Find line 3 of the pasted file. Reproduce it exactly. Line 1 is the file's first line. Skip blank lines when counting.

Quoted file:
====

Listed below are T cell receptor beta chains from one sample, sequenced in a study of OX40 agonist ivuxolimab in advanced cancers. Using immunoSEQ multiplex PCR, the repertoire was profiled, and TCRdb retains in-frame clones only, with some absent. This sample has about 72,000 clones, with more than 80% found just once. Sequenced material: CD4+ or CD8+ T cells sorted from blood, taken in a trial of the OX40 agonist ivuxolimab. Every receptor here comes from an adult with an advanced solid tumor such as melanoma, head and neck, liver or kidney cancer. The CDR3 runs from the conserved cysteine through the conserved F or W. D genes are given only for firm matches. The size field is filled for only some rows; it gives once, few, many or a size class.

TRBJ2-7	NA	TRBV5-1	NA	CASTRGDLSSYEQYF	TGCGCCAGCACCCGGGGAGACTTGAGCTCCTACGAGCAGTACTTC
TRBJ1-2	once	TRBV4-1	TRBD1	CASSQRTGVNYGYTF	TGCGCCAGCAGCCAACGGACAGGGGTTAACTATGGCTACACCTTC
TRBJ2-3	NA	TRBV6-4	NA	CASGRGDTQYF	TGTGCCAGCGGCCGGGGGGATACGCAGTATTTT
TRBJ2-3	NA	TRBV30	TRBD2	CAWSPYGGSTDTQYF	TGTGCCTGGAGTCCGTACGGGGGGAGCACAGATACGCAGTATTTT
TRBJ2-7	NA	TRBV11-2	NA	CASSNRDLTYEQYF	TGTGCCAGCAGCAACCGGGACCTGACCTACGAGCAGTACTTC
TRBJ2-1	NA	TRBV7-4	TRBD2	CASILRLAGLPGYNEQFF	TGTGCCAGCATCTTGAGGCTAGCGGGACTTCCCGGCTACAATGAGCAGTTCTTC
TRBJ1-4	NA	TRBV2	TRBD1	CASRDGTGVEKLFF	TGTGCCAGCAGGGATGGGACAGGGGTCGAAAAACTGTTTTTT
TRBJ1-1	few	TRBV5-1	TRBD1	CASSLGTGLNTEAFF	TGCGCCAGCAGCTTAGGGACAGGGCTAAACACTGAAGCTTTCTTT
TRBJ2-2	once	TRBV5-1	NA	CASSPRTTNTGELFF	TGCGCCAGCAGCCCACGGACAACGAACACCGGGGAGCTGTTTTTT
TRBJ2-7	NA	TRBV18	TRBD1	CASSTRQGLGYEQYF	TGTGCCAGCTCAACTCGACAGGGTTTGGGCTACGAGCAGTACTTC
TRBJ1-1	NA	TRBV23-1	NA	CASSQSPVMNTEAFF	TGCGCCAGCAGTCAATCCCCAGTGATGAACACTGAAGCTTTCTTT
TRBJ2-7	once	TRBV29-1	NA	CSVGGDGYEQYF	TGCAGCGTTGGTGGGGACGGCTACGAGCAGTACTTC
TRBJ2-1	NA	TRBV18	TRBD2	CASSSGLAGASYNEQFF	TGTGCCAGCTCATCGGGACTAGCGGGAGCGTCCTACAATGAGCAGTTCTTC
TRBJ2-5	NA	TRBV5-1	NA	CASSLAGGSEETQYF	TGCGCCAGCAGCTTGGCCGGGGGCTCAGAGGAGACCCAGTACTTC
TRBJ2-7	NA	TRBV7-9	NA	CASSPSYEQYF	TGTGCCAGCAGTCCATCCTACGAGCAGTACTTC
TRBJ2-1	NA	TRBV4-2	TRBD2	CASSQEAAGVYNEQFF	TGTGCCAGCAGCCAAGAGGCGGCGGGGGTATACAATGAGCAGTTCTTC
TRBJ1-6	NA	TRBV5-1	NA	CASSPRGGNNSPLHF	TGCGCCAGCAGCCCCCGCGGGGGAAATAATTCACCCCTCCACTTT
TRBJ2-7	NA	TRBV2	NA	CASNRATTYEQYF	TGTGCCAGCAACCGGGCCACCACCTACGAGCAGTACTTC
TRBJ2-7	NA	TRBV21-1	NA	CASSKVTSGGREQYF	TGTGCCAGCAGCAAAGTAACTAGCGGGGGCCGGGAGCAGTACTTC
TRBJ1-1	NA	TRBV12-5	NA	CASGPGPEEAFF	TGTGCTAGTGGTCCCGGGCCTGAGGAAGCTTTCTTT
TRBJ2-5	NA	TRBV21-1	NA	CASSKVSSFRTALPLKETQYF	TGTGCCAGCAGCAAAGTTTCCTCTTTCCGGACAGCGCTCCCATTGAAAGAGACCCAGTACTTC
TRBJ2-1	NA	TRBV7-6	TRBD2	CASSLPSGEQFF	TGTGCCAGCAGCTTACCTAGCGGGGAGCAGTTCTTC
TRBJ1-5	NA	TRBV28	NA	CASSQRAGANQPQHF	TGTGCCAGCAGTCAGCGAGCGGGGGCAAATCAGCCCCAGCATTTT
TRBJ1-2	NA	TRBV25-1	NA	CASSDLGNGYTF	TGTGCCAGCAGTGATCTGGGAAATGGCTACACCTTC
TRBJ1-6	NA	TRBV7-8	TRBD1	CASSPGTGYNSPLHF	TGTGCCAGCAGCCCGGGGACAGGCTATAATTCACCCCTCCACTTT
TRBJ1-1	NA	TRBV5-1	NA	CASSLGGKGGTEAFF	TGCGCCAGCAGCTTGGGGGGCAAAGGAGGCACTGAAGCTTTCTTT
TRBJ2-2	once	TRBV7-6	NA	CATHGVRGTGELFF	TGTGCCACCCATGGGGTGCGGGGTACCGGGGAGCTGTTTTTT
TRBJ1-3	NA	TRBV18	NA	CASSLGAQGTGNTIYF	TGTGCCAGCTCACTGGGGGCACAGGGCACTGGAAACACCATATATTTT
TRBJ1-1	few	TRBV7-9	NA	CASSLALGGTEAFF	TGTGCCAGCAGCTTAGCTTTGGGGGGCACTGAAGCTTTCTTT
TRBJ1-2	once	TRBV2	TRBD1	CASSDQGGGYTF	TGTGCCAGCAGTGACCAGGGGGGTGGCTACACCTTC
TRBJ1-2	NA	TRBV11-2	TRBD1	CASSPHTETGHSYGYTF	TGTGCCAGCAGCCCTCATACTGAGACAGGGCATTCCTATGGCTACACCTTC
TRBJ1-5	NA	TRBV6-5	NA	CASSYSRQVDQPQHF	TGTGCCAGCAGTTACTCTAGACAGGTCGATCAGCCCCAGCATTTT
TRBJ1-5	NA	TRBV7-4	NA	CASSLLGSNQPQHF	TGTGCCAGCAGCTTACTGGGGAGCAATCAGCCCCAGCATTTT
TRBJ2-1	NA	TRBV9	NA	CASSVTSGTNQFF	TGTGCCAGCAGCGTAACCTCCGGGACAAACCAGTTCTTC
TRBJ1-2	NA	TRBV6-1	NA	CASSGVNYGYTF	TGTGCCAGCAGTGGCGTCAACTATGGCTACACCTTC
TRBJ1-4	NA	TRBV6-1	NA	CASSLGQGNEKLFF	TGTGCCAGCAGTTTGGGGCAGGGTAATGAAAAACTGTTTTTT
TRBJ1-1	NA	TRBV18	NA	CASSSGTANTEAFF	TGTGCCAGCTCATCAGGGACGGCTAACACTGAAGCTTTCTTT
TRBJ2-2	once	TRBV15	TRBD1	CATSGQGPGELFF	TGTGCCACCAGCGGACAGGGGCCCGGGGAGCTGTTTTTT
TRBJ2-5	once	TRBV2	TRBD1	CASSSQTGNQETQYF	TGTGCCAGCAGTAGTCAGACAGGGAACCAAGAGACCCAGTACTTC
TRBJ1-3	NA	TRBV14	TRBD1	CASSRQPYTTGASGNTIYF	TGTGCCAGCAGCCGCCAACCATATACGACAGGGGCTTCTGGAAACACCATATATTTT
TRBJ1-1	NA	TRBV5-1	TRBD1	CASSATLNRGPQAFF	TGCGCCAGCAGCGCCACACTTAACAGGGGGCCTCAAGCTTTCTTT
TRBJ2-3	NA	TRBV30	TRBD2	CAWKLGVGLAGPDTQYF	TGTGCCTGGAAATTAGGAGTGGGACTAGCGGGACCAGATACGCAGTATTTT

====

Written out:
TRBJ1-2	once	TRBV4-1	TRBD1	CASSQRTGVNYGYTF	TGCGCCAGCAGCCAACGGACAGGGGTTAACTATGGCTACACCTTC